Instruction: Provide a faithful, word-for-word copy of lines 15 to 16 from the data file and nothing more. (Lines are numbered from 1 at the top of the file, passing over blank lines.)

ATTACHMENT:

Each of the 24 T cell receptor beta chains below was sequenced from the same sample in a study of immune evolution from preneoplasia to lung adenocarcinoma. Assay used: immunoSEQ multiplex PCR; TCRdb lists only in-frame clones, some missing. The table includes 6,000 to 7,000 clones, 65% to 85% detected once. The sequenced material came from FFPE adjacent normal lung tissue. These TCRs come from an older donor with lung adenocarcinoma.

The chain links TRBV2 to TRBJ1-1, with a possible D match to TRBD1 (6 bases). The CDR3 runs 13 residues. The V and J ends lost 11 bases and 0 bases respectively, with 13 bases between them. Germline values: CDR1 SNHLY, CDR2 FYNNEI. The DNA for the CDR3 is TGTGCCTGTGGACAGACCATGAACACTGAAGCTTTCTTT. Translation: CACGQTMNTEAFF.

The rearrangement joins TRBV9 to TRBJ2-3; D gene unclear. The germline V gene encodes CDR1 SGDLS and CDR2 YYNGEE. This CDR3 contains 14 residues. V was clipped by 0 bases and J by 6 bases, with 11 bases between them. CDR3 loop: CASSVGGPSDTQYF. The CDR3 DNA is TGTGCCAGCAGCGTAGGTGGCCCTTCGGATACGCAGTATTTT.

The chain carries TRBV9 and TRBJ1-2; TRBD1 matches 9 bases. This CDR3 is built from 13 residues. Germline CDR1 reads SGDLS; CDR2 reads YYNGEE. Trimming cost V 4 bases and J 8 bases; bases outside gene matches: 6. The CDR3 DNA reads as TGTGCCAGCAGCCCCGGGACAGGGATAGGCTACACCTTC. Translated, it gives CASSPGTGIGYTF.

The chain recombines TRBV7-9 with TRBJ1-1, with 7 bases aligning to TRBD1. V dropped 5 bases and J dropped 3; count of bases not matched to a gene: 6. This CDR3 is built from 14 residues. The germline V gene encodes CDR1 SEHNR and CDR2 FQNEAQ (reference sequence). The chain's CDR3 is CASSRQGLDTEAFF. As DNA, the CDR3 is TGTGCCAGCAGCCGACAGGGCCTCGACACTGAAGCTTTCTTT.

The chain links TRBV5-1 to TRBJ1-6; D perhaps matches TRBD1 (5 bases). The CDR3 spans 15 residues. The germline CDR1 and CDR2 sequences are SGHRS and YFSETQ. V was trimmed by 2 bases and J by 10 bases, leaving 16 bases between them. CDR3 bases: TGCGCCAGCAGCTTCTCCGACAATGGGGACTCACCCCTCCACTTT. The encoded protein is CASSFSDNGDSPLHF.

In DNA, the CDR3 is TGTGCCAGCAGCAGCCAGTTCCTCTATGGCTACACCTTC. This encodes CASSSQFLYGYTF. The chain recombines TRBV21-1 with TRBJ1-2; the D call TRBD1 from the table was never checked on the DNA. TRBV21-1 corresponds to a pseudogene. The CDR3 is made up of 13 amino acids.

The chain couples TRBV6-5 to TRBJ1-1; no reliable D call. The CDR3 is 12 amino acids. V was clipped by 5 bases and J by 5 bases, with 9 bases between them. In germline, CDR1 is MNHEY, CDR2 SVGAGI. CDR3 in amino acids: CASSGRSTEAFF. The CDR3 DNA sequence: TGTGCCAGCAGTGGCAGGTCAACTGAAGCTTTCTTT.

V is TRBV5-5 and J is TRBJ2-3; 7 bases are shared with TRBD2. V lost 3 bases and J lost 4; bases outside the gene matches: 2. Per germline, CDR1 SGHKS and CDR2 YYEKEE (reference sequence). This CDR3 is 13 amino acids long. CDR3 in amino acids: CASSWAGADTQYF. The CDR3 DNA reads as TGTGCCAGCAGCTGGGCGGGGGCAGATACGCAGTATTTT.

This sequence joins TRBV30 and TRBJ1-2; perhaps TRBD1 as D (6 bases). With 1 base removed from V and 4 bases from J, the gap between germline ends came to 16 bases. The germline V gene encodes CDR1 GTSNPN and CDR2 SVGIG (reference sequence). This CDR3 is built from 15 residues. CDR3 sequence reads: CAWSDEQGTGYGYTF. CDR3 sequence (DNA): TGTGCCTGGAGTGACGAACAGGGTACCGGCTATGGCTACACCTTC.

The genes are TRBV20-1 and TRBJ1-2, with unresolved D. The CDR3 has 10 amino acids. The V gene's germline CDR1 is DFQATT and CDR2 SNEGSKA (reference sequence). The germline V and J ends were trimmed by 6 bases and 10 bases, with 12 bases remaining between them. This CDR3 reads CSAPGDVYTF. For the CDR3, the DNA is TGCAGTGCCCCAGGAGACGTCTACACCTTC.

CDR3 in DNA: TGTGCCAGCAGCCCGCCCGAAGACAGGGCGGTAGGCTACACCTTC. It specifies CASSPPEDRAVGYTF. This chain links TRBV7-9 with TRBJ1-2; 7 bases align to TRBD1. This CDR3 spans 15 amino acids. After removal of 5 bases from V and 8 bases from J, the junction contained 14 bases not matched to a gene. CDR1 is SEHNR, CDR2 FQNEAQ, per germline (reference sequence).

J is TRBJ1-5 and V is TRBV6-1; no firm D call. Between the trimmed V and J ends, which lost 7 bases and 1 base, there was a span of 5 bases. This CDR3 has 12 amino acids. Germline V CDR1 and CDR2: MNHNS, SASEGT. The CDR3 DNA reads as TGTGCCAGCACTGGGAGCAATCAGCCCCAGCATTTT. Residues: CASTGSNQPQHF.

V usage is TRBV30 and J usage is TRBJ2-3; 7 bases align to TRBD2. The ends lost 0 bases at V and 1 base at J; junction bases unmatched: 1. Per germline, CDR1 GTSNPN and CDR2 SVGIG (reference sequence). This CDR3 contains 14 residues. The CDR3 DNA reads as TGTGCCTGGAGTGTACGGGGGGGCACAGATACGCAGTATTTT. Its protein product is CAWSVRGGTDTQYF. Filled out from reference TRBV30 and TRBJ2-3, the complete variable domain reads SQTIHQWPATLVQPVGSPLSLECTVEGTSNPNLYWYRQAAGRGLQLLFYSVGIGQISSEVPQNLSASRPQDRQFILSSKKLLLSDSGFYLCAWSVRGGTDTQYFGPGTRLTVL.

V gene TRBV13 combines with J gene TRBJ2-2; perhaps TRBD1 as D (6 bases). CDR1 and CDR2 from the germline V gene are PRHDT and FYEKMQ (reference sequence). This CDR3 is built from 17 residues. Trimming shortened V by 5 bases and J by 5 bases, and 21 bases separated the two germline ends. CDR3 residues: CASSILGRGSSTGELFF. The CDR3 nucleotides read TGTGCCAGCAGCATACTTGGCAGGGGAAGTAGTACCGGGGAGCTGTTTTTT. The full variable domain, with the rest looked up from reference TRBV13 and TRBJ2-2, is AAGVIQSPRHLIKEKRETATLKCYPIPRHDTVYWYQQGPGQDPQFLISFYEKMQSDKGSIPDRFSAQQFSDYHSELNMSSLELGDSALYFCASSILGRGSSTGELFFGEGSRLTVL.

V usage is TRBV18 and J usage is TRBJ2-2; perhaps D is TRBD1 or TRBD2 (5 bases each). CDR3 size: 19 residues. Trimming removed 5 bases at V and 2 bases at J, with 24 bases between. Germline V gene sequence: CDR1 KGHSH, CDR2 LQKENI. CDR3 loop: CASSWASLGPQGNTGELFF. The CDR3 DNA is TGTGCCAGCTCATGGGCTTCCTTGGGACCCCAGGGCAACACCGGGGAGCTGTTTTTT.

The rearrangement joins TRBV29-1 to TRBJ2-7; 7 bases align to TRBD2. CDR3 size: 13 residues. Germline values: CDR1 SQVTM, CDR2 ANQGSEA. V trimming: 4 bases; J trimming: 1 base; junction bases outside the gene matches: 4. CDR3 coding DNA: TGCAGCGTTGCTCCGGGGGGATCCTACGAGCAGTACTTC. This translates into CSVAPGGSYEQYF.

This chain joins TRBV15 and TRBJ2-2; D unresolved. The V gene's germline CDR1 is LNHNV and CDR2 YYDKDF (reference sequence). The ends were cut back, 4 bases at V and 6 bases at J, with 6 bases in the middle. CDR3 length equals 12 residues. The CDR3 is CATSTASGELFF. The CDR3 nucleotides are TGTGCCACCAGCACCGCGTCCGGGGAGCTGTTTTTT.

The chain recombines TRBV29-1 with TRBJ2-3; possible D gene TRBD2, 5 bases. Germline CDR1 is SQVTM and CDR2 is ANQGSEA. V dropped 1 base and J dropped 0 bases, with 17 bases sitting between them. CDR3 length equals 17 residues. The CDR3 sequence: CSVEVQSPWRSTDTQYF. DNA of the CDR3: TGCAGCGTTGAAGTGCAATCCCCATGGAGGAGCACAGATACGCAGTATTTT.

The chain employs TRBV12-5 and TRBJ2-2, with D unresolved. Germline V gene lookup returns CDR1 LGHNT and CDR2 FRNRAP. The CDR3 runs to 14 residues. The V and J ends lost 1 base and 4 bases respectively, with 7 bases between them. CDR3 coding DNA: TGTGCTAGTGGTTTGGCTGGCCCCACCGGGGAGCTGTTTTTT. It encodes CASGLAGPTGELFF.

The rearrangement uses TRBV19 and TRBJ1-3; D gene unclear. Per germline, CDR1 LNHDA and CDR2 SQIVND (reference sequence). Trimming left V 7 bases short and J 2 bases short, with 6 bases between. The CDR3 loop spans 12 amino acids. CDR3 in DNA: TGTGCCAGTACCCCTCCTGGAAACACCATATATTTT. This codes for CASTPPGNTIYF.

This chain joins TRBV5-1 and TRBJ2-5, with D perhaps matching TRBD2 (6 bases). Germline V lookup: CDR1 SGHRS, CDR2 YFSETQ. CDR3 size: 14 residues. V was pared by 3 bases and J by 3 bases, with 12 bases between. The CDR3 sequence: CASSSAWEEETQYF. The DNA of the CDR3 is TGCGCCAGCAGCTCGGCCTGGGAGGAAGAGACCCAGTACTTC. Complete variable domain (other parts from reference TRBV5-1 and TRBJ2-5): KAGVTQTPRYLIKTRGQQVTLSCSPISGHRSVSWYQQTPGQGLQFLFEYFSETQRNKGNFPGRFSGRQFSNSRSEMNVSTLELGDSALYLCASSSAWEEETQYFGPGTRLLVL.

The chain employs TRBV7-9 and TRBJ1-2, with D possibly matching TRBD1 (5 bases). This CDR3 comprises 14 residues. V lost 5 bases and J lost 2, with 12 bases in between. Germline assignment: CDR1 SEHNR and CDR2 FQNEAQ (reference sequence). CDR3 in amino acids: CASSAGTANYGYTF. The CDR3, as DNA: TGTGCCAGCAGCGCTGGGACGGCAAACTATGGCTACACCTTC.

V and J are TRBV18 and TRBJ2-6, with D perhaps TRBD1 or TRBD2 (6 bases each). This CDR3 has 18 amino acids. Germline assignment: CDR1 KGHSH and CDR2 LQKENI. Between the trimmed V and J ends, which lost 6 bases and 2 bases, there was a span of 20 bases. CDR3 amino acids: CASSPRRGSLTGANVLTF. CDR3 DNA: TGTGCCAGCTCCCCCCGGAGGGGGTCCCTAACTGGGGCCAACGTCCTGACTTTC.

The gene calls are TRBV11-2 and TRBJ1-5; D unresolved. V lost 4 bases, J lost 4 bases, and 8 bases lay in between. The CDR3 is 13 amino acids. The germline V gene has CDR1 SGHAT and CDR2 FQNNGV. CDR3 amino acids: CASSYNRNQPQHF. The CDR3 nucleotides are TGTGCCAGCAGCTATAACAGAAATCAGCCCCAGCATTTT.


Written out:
V gene TRBV13 combines with J gene TRBJ2-2; perhaps TRBD1 as D (6 bases). CDR1 and CDR2 from the germline V gene are PRHDT and FYEKMQ (reference sequence). This CDR3 is built from 17 residues. Trimming shortened V by 5 bases and J by 5 bases, and 21 bases separated the two germline ends. CDR3 residues: CASSILGRGSSTGELFF. The CDR3 nucleotides read TGTGCCAGCAGCATACTTGGCAGGGGAAGTAGTACCGGGGAGCTGTTTTTT. The full variable domain, with the rest looked up from reference TRBV13 and TRBJ2-2, is AAGVIQSPRHLIKEKRETATLKCYPIPRHDTVYWYQQGPGQDPQFLISFYEKMQSDKGSIPDRFSAQQFSDYHSELNMSSLELGDSALYFCASSILGRGSSTGELFFGEGSRLTVL.

V usage is TRBV18 and J usage is TRBJ2-2; perhaps D is TRBD1 or TRBD2 (5 bases each). CDR3 size: 19 residues. Trimming removed 5 bases at V and 2 bases at J, with 24 bases between. Germline V gene sequence: CDR1 KGHSH, CDR2 LQKENI. CDR3 loop: CASSWASLGPQGNTGELFF. The CDR3 DNA is TGTGCCAGCTCATGGGCTTCCTTGGGACCCCAGGGCAACACCGGGGAGCTGTTTTTT.